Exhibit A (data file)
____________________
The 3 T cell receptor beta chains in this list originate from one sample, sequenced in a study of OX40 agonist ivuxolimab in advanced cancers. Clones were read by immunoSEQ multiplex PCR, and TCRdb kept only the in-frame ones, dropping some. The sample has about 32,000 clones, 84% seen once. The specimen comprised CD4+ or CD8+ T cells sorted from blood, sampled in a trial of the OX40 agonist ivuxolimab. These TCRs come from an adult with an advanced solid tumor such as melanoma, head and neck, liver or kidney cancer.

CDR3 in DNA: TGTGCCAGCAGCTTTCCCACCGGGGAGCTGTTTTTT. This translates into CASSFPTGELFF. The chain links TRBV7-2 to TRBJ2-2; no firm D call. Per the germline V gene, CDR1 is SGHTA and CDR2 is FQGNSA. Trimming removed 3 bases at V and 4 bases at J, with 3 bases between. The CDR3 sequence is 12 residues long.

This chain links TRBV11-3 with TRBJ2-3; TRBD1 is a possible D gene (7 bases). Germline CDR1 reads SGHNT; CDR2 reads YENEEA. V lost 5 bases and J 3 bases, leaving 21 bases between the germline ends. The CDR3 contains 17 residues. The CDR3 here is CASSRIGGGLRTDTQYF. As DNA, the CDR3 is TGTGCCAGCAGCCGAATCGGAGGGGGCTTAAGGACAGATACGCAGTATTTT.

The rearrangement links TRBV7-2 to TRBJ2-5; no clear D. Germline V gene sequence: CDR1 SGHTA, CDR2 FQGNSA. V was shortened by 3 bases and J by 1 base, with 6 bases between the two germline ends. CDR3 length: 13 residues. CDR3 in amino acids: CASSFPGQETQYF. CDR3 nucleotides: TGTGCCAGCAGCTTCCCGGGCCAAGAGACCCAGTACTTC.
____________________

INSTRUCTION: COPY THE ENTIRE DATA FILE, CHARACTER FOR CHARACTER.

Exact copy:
The 3 T cell receptor beta chains in this list originate from one sample, sequenced in a study of OX40 agonist ivuxolimab in advanced cancers. Clones were read by immunoSEQ multiplex PCR, and TCRdb kept only the in-frame ones, dropping some. The sample has about 32,000 clones, 84% seen once. The specimen comprised CD4+ or CD8+ T cells sorted from blood, sampled in a trial of the OX40 agonist ivuxolimab. These TCRs come from an adult with an advanced solid tumor such as melanoma, head and neck, liver or kidney cancer.

CDR3 in DNA: TGTGCCAGCAGCTTTCCCACCGGGGAGCTGTTTTTT. This translates into CASSFPTGELFF. The chain links TRBV7-2 to TRBJ2-2; no firm D call. Per the germline V gene, CDR1 is SGHTA and CDR2 is FQGNSA. Trimming removed 3 bases at V and 4 bases at J, with 3 bases between. The CDR3 sequence is 12 residues long.

This chain links TRBV11-3 with TRBJ2-3; TRBD1 is a possible D gene (7 bases). Germline CDR1 reads SGHNT; CDR2 reads YENEEA. V lost 5 bases and J 3 bases, leaving 21 bases between the germline ends. The CDR3 contains 17 residues. The CDR3 here is CASSRIGGGLRTDTQYF. As DNA, the CDR3 is TGTGCCAGCAGCCGAATCGGAGGGGGCTTAAGGACAGATACGCAGTATTTT.

The rearrangement links TRBV7-2 to TRBJ2-5; no clear D. Germline V gene sequence: CDR1 SGHTA, CDR2 FQGNSA. V was shortened by 3 bases and J by 1 base, with 6 bases between the two germline ends. CDR3 length: 13 residues. CDR3 in amino acids: CASSFPGQETQYF. CDR3 nucleotides: TGTGCCAGCAGCTTCCCGGGCCAAGAGACCCAGTACTTC.